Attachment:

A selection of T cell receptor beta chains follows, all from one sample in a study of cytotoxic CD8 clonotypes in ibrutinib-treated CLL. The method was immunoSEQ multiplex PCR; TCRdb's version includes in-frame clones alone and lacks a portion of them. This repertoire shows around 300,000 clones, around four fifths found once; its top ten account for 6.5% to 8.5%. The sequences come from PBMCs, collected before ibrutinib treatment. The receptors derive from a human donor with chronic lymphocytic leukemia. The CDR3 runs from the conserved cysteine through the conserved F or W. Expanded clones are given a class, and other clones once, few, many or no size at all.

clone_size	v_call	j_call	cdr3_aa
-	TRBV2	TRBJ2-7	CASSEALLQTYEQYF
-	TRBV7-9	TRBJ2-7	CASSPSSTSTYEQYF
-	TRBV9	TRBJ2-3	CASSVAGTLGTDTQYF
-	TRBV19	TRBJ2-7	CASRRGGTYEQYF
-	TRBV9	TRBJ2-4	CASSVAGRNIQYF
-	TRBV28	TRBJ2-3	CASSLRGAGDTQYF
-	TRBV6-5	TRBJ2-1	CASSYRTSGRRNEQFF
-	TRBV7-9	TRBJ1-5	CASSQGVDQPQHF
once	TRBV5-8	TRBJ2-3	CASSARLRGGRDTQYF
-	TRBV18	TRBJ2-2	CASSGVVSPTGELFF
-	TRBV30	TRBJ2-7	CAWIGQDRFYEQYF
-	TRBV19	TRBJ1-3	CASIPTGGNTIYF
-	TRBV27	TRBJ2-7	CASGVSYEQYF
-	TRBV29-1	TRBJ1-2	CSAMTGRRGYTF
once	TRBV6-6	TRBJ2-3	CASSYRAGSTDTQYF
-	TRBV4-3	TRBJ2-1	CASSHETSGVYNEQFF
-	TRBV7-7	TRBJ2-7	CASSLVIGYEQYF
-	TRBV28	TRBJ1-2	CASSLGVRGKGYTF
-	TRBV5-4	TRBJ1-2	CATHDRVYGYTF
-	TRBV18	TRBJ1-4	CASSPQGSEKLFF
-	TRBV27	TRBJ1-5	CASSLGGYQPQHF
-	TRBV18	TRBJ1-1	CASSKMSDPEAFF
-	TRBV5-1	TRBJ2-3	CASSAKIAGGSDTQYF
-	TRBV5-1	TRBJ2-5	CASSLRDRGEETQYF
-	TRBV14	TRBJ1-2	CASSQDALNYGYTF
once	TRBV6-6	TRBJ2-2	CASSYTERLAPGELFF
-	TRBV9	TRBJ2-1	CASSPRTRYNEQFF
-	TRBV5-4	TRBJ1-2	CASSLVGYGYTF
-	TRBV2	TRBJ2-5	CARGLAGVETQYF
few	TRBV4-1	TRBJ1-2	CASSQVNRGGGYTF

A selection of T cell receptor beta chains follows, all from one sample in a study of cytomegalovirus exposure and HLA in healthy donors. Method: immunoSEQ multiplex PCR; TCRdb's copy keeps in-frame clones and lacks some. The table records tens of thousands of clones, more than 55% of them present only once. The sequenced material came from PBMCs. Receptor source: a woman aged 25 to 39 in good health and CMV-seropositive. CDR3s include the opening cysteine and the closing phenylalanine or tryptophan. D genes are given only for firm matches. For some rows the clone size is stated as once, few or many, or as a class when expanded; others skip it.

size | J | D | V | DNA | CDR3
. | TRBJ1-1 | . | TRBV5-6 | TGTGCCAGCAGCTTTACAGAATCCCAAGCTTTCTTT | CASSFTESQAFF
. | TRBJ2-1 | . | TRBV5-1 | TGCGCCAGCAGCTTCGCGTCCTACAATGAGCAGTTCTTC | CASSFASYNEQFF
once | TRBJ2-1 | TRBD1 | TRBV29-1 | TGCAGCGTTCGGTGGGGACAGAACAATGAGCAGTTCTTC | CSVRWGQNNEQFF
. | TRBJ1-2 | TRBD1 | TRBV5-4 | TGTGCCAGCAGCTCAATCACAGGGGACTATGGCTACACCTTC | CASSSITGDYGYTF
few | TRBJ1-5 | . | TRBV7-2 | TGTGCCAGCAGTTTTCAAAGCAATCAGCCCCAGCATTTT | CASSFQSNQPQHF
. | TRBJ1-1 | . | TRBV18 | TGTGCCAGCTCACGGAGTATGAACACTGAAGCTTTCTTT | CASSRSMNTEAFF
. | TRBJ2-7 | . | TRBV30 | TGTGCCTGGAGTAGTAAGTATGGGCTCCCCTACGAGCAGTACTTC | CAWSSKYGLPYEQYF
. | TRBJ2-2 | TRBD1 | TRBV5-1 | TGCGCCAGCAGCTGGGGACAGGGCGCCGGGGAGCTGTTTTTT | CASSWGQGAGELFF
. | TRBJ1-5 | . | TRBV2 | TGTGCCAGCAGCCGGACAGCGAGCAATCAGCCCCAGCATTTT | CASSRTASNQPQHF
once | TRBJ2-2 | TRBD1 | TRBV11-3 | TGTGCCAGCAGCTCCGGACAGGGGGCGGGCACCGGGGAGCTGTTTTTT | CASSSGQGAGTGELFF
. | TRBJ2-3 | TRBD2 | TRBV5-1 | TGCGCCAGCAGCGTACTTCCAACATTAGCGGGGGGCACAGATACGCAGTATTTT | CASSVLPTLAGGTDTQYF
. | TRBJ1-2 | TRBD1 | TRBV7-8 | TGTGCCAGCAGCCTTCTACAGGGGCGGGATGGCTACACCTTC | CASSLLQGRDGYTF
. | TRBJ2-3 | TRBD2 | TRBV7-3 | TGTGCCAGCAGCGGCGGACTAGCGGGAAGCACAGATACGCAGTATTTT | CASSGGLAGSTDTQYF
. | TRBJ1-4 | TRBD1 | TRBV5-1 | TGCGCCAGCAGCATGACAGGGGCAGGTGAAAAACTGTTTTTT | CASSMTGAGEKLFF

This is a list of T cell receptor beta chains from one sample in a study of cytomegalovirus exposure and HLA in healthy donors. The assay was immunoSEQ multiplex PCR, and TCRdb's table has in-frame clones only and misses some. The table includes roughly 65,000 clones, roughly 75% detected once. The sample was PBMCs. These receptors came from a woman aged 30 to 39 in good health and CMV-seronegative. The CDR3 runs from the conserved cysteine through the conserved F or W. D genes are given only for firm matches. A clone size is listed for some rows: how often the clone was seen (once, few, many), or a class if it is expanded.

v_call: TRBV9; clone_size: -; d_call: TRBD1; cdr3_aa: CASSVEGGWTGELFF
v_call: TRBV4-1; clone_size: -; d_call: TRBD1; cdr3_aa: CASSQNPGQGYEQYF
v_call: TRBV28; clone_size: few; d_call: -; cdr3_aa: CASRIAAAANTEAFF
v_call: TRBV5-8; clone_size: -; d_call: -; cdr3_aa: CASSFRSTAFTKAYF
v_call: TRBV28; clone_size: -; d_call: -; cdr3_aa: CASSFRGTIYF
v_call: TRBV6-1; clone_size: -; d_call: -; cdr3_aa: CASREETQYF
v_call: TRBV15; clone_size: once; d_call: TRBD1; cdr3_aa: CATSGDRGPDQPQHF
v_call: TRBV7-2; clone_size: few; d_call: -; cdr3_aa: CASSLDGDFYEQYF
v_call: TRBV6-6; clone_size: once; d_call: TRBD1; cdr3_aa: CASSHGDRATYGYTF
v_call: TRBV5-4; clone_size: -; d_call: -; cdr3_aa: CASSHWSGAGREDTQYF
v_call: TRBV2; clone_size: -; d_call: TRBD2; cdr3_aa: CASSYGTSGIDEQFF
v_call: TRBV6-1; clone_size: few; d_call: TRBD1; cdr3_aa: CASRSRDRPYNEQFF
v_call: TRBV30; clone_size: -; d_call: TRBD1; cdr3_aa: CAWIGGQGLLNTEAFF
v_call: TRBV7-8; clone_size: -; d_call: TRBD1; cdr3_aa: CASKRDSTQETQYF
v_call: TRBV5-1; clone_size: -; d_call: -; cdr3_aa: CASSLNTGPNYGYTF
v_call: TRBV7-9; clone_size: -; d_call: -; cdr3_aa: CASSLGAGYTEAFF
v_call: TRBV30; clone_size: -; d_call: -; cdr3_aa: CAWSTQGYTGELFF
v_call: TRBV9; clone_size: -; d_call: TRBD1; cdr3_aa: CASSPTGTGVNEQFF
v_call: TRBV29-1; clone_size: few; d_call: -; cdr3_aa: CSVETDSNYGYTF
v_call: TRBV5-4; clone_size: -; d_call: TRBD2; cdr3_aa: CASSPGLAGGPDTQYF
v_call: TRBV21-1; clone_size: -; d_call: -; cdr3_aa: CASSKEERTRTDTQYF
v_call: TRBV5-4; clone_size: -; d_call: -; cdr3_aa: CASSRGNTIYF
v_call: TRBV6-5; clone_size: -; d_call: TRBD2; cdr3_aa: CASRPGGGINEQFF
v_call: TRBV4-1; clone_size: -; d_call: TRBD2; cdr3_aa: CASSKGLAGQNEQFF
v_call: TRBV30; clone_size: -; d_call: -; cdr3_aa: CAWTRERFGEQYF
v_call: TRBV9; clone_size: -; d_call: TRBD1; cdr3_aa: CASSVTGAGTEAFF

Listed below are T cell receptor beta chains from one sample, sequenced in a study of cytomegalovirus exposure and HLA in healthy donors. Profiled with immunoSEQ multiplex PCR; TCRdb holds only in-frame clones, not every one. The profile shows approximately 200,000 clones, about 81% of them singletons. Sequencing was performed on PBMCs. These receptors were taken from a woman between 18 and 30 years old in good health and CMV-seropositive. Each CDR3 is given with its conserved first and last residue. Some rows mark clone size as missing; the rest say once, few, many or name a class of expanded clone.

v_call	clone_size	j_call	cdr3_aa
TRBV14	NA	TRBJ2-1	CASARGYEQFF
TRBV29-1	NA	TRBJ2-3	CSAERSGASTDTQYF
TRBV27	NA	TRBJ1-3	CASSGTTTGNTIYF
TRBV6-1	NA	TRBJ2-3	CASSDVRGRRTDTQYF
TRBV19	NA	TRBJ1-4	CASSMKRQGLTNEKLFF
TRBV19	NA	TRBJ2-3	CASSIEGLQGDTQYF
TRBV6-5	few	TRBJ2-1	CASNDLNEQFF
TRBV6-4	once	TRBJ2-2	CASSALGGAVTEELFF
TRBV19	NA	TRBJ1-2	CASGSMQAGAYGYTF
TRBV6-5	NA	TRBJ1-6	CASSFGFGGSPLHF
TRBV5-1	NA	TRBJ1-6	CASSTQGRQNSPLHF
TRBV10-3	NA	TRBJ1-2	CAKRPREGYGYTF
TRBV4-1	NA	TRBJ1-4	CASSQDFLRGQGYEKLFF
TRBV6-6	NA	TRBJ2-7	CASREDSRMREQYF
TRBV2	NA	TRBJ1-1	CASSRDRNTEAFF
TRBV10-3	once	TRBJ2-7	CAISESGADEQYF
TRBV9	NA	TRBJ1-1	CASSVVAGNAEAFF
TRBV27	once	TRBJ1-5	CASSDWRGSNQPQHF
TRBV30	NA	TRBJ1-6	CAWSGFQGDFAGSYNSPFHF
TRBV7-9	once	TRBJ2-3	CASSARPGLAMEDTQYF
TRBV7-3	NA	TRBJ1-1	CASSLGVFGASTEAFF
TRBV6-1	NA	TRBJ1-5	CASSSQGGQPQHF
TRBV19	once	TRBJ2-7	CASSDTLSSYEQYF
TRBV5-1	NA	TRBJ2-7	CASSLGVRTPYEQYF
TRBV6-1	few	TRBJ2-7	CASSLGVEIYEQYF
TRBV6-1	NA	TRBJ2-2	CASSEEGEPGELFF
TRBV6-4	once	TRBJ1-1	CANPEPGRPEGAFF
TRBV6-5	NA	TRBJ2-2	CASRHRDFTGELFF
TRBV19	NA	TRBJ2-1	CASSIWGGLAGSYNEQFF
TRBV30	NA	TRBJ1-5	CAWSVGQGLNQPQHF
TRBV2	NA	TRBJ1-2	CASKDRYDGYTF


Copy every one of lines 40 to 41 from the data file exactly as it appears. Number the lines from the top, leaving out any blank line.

. | TRBJ1-1 | . | TRBV18 | TGTGCCAGCTCACGGAGTATGAACACTGAAGCTTTCTTT | CASSRSMNTEAFF
. | TRBJ2-7 | . | TRBV30 | TGTGCCTGGAGTAGTAAGTATGGGCTCCCCTACGAGCAGTACTTC | CAWSSKYGLPYEQYF